More closely related to national security and arms control is a measure intended to prevent the use of AI in engineering dangerous biological materials, a significant concern for those who fear the utilization of AI in the production of new, more potent biological weapons. Under the Biden order, strong new standards will be established for biological synthesis screening, and any agency that conducts life science research will have to abide by them as a condition of future federal funding.

Several other key provisions bear on national security in one way or another, but in recognition of the issue’s complexity, the order defers full consideration of AI’s impact on these issues to a separate national security memorandum to be developed by the White House National Security Council staff in the coming months. Once completed, this document will dictate how the U.S. military and intelligence communities “use AI safely, ethically, and effectively in their missions.”

The President acted to ensure the “safe, secure, and trustworthy” application of artificial intelligence in response to growing public anxiety over AI’s potential dangers.

Israeli Arrow System Downs First Missiles in Combat


December 2023
By Mohammadreza Giveh

Israel used its Arrow-3 missile defense system to shoot down a ballistic missile, marking the system’s first combat interception. The ballistic missile was launched at Israel from the direction of the Red Sea on Nov. 9, presumably by Houthi militants in Yemen.

A version of the Arrow-3 missile defense system that Israel on November 9 used to shoot down a ballistic missile, marking the system’s first combat interception.  (Photo by Sven Nackstrand/AFP via Getty Images)Produced by Israel Aerospace Industries in collaboration with the U.S. Missile Defense Agency, the surface-to-surface Arrow missile defense system, considered the top tier of Israel’s multilayered air defenses, is focused on incoming ballistic missiles and consists of the Arrow-2 and the Arrow-3 variants.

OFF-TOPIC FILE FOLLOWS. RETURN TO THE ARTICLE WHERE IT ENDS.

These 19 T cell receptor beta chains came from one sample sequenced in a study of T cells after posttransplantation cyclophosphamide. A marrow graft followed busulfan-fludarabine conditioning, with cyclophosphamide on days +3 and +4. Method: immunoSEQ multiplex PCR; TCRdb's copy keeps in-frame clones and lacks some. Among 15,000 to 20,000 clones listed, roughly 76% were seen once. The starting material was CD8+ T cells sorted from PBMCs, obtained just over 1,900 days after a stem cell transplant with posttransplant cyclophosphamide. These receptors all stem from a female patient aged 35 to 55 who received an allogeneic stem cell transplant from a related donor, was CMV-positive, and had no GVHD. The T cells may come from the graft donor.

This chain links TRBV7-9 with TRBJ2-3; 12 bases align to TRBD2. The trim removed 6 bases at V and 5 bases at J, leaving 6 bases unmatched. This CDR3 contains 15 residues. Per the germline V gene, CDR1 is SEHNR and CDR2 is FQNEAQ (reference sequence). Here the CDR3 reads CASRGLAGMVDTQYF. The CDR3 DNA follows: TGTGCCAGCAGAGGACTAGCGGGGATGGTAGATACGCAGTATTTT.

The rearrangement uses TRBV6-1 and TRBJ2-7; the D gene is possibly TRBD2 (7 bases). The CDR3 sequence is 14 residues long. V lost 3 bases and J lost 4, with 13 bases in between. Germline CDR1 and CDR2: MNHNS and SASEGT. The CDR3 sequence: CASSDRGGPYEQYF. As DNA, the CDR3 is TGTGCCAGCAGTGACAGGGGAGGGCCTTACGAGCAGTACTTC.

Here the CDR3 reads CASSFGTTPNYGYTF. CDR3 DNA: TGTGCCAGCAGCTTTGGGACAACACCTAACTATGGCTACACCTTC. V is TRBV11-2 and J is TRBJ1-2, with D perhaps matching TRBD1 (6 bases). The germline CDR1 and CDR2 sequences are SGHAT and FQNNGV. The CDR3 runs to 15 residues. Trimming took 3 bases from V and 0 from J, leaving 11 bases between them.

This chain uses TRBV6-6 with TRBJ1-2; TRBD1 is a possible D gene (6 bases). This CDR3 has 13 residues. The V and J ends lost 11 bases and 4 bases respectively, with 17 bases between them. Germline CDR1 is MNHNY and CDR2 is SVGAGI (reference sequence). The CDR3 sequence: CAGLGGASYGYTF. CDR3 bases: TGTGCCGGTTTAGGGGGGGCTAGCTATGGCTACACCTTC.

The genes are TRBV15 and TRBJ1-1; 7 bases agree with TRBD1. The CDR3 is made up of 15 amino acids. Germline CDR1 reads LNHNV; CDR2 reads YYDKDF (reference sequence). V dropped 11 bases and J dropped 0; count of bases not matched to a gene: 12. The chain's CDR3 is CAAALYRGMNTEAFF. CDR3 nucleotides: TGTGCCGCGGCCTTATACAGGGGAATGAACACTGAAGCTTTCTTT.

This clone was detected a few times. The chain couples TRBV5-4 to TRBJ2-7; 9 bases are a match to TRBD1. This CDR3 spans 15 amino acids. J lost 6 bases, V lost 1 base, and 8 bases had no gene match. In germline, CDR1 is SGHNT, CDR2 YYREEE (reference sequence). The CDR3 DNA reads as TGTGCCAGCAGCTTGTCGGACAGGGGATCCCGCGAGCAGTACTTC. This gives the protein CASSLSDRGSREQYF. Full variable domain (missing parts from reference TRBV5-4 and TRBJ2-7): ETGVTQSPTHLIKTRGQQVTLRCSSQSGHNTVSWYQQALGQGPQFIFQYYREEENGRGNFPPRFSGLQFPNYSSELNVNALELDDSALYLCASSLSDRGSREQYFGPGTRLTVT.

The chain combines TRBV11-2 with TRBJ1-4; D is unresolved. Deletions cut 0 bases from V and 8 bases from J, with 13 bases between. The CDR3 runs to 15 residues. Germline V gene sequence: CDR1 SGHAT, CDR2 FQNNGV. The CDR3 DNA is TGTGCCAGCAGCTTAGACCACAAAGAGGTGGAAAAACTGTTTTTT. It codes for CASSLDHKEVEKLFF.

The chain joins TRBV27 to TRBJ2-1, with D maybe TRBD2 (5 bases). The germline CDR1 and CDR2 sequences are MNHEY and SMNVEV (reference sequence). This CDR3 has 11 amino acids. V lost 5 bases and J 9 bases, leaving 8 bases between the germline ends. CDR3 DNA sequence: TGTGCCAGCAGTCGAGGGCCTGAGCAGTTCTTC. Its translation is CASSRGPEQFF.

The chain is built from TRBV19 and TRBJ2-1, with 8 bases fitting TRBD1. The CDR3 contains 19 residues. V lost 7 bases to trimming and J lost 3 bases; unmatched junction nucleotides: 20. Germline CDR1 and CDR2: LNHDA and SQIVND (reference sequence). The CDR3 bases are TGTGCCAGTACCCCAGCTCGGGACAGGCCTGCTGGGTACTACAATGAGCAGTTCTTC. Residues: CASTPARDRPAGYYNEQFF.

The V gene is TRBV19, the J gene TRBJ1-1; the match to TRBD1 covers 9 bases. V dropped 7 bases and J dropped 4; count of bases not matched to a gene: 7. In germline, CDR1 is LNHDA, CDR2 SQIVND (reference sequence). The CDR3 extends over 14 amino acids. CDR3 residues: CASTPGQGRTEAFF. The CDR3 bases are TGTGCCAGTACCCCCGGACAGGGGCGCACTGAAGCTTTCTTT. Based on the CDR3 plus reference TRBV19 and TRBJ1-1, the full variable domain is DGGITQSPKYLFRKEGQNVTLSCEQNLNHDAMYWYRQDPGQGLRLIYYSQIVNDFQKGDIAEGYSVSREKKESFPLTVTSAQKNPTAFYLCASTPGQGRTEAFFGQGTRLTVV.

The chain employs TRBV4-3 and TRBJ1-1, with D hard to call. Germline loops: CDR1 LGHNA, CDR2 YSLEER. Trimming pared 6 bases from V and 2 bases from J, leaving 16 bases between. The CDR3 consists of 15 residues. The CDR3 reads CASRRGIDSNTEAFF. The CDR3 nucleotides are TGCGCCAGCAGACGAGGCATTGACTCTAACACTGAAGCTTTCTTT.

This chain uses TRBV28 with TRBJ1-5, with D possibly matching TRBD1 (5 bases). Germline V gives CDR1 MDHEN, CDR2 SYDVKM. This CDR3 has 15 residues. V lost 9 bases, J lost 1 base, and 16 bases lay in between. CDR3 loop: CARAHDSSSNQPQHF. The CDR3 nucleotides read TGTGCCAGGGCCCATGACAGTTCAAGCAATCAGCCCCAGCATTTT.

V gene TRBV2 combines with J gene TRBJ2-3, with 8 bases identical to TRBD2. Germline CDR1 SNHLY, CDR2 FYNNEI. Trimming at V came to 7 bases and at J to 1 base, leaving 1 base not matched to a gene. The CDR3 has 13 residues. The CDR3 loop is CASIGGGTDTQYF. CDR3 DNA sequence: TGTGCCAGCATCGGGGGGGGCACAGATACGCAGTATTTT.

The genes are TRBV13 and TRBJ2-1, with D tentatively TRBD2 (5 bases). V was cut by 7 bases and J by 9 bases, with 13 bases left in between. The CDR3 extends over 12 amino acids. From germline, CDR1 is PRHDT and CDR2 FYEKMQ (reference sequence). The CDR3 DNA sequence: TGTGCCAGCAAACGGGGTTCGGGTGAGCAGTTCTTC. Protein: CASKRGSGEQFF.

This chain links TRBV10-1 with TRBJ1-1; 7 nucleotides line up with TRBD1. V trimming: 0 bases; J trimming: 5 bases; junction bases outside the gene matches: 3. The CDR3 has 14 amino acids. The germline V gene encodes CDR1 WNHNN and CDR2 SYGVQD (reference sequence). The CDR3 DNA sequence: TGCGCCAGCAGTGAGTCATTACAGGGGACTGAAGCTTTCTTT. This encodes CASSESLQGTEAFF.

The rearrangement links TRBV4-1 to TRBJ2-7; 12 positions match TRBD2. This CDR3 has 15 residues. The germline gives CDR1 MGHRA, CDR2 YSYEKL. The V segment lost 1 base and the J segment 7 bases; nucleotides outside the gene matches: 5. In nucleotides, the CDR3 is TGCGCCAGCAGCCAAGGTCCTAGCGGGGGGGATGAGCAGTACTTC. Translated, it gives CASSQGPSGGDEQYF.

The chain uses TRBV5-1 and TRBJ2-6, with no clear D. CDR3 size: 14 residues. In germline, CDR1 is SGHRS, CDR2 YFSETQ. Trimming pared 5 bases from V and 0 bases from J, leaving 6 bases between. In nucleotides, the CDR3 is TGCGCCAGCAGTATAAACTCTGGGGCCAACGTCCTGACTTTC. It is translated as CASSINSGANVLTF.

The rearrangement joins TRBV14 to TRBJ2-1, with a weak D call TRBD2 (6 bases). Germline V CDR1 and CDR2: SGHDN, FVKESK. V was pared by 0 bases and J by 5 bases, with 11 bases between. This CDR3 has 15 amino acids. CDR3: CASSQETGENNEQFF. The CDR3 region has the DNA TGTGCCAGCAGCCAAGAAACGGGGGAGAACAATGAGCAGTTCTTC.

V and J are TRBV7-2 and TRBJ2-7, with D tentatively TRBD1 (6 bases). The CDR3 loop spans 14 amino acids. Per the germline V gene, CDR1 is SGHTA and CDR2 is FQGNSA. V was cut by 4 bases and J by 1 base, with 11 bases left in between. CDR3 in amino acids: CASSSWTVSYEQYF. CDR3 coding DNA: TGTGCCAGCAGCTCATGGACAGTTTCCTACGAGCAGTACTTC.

The more advanced Arrow-3 is intended to defend against longer-range missile threats and the Arrow-2 to defend against regional short-range or medium-range threats. The Arrow-2 system had its first successful intercept on Oct. 31.

The Nov. 9 interception came as Israel and Hamas militants were waging war in Gaza. It was the Arrow-3’s “first operational interception since its operational deployment in 2017…[and] follows the recent success of the first operational interception” by the Arrow-2 the prior week, according to a joint statement by the Israeli Defense Ministry and the Israel Defense Forces (IDF).

Breaking Defense quoted the IDF as saying the missile on Nov. 9 came from the Red Sea region, presumably meaning that Houthi militants launched that attack.

The Arrow-2 interception happened outside the atmosphere at an altitude of approximately 60 miles, making it the first instance of space combat, The Jerusalem Post reported.

“Our armed forces launched a large batch of ballistic and winged missiles and a large number of drones at various targets of the Israeli enemy,” a Houthi spokesperson said in claiming responsibility for the Oct. 31 attacks, according to CNN.